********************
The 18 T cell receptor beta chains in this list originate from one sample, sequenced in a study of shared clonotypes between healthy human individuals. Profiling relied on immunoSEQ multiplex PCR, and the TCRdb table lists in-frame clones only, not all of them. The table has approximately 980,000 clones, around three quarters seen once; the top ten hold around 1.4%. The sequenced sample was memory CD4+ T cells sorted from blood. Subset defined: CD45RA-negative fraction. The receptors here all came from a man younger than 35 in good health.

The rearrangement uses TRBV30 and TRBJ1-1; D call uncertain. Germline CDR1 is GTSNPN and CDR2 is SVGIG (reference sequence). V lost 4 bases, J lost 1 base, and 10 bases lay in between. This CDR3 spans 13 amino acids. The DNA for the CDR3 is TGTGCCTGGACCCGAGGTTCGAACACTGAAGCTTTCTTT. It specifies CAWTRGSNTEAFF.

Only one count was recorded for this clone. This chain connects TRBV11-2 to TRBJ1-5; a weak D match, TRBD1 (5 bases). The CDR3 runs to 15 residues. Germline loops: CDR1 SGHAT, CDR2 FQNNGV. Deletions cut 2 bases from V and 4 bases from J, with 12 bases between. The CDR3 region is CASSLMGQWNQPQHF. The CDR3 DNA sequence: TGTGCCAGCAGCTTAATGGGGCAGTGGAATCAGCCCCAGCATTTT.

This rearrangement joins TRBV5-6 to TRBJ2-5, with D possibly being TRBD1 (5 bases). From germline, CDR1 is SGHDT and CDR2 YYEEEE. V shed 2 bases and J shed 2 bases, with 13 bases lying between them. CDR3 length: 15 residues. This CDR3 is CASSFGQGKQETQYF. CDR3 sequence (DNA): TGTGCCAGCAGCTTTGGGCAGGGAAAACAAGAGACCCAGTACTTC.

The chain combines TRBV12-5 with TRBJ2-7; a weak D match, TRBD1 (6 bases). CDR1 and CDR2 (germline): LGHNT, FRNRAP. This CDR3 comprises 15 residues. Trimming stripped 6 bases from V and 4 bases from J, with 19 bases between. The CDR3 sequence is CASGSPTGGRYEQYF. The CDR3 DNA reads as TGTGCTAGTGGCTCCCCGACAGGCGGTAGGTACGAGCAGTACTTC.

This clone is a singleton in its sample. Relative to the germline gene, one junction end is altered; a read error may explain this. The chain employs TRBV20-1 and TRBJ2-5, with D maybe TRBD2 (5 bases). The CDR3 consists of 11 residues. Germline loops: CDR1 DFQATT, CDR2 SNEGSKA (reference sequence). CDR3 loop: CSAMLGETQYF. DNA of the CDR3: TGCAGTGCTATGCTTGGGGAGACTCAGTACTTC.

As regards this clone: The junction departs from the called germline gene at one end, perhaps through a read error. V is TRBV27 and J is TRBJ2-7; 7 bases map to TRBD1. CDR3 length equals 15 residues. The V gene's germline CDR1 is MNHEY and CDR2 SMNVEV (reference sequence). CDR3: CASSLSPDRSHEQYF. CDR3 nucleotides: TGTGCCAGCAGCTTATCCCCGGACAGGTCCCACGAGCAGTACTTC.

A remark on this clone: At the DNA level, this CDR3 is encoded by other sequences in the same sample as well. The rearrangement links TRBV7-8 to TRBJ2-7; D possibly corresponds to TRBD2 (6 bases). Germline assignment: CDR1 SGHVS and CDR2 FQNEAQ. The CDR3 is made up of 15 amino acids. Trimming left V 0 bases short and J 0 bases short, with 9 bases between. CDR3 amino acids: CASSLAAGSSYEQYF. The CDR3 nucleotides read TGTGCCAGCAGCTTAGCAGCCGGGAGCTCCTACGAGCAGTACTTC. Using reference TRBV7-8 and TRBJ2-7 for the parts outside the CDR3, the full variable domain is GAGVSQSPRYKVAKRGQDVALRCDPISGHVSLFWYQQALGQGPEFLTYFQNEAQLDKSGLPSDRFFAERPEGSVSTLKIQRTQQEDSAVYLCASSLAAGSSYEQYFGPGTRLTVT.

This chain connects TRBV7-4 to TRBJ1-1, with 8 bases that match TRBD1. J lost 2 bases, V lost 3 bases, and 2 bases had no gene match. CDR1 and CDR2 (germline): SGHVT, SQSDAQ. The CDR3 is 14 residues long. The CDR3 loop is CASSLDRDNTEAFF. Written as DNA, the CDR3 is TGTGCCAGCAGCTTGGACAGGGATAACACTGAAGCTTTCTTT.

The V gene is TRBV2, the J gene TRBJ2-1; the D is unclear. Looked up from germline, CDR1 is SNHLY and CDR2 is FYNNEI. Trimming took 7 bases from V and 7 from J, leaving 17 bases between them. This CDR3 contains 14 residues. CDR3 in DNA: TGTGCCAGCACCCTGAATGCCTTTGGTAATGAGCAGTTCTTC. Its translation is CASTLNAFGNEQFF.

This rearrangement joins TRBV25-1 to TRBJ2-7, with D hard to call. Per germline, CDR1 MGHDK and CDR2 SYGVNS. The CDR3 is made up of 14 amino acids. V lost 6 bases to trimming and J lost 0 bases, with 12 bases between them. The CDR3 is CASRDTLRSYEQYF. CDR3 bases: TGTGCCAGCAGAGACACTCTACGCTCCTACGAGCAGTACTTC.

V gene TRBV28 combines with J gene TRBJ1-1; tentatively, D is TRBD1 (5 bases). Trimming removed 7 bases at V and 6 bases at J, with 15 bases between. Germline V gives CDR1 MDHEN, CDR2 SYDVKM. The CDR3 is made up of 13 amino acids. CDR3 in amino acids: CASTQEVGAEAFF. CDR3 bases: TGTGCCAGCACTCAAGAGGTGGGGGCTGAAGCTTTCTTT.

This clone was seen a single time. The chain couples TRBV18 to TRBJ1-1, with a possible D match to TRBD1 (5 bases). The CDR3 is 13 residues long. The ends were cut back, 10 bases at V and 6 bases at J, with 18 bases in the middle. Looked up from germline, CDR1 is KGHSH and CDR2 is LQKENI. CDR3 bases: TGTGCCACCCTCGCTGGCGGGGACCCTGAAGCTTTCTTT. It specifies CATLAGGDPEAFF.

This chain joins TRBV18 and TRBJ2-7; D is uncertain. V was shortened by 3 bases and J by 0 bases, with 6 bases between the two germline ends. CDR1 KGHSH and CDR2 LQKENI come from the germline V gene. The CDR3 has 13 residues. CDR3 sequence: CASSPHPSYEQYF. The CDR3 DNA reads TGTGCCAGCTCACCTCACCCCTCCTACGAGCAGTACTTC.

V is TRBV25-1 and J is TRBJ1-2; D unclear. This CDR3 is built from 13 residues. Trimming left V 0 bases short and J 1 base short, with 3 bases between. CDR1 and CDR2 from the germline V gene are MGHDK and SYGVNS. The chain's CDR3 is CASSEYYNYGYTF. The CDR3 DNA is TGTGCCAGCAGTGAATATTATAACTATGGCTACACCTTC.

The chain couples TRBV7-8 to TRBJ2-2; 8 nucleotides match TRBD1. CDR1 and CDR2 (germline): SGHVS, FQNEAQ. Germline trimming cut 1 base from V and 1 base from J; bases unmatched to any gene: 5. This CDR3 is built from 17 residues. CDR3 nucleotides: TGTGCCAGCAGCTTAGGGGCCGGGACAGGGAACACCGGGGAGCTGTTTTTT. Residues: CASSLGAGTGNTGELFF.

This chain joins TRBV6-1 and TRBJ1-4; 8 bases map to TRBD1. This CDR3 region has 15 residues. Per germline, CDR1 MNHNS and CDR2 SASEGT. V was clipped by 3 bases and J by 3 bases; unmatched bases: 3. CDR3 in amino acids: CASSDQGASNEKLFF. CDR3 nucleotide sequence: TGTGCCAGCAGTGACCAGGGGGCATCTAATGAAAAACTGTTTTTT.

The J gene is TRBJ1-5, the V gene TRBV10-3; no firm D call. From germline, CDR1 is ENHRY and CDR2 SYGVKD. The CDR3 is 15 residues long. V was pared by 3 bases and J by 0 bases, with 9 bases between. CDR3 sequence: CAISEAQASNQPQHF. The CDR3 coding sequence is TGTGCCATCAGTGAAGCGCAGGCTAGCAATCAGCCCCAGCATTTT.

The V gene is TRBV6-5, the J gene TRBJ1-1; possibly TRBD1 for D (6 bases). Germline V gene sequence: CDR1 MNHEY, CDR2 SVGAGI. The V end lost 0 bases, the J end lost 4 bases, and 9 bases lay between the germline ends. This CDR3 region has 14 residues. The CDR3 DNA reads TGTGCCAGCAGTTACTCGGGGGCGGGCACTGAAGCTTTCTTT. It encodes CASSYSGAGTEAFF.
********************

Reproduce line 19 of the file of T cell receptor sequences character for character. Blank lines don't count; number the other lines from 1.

The V gene is TRBV6-5, the J gene TRBJ1-1; possibly TRBD1 for D (6 bases). Germline V gene sequence: CDR1 MNHEY, CDR2 SVGAGI. The V end lost 0 bases, the J end lost 4 bases, and 9 bases lay between the germline ends. This CDR3 region has 14 residues. The CDR3 DNA reads TGTGCCAGCAGTTACTCGGGGGCGGGCACTGAAGCTTTCTTT. It encodes CASSYSGAGTEAFF.